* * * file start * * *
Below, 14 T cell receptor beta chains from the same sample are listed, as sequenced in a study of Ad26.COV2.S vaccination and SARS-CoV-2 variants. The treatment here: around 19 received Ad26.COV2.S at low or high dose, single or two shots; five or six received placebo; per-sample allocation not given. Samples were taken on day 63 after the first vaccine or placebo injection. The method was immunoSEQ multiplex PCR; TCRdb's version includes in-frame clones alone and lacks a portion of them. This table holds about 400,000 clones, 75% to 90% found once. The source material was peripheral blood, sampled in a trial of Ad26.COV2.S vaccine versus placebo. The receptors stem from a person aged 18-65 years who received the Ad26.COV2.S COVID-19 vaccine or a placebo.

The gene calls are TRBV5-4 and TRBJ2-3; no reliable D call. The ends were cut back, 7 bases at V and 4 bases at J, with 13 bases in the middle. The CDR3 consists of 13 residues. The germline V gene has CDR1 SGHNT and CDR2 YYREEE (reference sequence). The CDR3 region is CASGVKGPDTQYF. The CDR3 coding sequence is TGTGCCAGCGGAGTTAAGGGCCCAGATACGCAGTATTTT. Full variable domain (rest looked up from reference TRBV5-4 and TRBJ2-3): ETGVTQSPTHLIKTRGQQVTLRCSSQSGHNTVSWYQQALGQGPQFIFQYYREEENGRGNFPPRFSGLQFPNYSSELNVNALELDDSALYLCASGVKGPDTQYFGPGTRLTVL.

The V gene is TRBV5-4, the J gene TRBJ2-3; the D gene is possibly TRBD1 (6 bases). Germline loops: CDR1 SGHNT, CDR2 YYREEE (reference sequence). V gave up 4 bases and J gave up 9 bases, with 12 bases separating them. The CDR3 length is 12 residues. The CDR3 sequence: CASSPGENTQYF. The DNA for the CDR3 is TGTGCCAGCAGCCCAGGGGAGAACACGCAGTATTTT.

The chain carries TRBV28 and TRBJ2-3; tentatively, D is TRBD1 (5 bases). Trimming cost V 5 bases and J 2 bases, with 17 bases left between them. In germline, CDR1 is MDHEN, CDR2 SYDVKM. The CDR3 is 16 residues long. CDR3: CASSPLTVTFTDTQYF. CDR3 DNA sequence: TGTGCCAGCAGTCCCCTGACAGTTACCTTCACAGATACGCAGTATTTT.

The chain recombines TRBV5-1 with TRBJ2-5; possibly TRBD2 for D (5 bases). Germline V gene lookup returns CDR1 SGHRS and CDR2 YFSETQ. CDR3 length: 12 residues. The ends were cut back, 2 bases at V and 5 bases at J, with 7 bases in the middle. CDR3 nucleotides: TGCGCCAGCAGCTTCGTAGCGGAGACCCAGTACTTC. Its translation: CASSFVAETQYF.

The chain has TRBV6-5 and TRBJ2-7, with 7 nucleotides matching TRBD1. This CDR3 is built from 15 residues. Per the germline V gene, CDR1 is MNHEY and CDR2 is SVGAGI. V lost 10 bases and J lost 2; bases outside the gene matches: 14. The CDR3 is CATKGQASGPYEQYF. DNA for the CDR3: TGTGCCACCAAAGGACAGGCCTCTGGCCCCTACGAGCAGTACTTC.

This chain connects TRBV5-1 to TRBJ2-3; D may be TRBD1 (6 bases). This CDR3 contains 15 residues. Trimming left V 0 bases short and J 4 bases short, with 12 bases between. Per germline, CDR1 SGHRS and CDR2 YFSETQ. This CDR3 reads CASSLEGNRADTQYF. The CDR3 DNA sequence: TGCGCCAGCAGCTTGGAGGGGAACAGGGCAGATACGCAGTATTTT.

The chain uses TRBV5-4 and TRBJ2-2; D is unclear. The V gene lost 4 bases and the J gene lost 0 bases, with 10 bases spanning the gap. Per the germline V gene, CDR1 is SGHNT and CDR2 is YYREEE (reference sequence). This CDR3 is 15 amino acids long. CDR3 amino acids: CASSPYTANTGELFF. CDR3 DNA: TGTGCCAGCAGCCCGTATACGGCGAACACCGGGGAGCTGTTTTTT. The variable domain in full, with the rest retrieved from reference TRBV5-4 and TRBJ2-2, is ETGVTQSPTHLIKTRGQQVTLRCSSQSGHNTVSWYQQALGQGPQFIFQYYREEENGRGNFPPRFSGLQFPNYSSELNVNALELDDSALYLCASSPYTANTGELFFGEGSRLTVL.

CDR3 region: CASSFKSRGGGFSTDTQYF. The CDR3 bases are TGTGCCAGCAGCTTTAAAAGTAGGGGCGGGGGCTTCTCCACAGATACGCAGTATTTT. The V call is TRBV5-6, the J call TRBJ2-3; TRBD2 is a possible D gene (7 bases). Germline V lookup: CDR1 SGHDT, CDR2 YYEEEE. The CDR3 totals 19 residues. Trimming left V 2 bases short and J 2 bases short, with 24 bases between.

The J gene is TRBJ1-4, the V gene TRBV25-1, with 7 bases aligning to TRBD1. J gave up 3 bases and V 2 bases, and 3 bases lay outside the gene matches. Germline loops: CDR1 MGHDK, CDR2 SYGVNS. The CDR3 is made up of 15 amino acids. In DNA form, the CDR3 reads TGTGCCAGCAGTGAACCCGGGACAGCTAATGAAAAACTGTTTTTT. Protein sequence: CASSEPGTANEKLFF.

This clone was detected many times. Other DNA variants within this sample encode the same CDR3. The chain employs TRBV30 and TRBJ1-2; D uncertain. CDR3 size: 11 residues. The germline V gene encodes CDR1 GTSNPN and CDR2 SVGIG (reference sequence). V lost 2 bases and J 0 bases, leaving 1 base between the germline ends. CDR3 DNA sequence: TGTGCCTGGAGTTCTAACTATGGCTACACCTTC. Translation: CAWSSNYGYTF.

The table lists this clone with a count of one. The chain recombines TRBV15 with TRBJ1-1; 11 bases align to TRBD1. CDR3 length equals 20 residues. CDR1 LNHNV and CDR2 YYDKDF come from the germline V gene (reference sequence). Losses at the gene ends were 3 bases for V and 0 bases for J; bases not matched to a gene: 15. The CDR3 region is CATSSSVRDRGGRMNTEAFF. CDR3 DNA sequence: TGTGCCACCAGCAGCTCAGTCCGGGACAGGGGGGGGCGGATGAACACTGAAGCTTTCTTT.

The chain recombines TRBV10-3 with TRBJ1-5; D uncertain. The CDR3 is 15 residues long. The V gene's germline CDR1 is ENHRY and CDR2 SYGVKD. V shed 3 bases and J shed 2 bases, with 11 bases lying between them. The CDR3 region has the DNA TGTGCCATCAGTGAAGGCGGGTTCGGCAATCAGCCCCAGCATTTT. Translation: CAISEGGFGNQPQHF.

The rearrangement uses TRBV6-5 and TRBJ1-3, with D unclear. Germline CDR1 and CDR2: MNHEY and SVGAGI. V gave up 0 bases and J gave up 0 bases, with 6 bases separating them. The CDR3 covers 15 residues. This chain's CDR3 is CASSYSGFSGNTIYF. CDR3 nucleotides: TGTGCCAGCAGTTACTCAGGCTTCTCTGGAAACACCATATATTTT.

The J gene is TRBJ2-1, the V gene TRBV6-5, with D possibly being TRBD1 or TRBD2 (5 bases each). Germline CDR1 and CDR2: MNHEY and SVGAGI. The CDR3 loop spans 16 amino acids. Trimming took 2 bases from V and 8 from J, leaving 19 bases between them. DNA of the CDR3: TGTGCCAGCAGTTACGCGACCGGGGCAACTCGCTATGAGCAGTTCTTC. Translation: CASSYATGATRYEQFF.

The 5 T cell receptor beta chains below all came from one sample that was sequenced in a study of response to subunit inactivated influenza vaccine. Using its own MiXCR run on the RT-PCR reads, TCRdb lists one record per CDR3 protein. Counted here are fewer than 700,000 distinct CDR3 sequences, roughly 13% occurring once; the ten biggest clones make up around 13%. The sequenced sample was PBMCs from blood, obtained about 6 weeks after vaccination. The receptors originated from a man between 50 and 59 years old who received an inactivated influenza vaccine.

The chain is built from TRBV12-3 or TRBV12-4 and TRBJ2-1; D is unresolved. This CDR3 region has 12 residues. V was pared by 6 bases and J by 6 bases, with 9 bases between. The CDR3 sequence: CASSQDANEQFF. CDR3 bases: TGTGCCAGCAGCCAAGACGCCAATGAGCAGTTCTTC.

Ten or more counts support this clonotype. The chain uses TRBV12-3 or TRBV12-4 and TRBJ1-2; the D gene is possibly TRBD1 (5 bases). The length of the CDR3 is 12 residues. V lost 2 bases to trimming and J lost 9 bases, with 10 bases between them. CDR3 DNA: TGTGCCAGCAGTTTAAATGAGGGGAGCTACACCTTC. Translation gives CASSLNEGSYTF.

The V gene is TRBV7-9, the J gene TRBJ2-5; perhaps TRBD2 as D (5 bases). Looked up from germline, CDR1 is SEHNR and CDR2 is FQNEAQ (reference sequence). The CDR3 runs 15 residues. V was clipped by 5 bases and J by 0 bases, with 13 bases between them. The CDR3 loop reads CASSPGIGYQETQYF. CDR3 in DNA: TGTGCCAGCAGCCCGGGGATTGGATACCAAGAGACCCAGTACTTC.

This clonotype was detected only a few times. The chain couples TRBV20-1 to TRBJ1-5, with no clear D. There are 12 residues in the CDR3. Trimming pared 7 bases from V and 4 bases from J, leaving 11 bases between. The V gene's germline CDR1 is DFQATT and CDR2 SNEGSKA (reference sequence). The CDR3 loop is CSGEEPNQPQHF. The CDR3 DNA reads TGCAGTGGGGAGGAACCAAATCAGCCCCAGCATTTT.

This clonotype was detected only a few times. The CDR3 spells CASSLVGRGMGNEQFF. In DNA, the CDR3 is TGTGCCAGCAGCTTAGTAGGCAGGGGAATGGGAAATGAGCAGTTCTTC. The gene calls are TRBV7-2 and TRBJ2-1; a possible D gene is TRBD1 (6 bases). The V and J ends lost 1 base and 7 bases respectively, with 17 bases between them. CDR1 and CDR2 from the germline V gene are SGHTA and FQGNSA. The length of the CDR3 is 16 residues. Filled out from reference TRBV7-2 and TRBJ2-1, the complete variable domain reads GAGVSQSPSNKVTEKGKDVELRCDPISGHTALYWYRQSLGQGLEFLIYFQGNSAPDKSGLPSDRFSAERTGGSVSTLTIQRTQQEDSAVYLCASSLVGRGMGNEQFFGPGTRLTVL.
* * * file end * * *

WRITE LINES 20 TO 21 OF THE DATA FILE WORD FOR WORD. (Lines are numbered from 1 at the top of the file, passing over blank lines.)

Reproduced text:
This clonotype was detected only a few times. The chain couples TRBV20-1 to TRBJ1-5, with no clear D. There are 12 residues in the CDR3. Trimming pared 7 bases from V and 4 bases from J, leaving 11 bases between. The V gene's germline CDR1 is DFQATT and CDR2 SNEGSKA (reference sequence). The CDR3 loop is CSGEEPNQPQHF. The CDR3 DNA reads TGCAGTGGGGAGGAACCAAATCAGCCCCAGCATTTT.

This clonotype was detected only a few times. The CDR3 spells CASSLVGRGMGNEQFF. In DNA, the CDR3 is TGTGCCAGCAGCTTAGTAGGCAGGGGAATGGGAAATGAGCAGTTCTTC. The gene calls are TRBV7-2 and TRBJ2-1; a possible D gene is TRBD1 (6 bases). The V and J ends lost 1 base and 7 bases respectively, with 17 bases between them. CDR1 and CDR2 from the germline V gene are SGHTA and FQGNSA. The length of the CDR3 is 16 residues. Filled out from reference TRBV7-2 and TRBJ2-1, the complete variable domain reads GAGVSQSPSNKVTEKGKDVELRCDPISGHTALYWYRQSLGQGLEFLIYFQGNSAPDKSGLPSDRFSAERTGGSVSTLTIQRTQQEDSAVYLCASSLVGRGMGNEQFFGPGTRLTVL.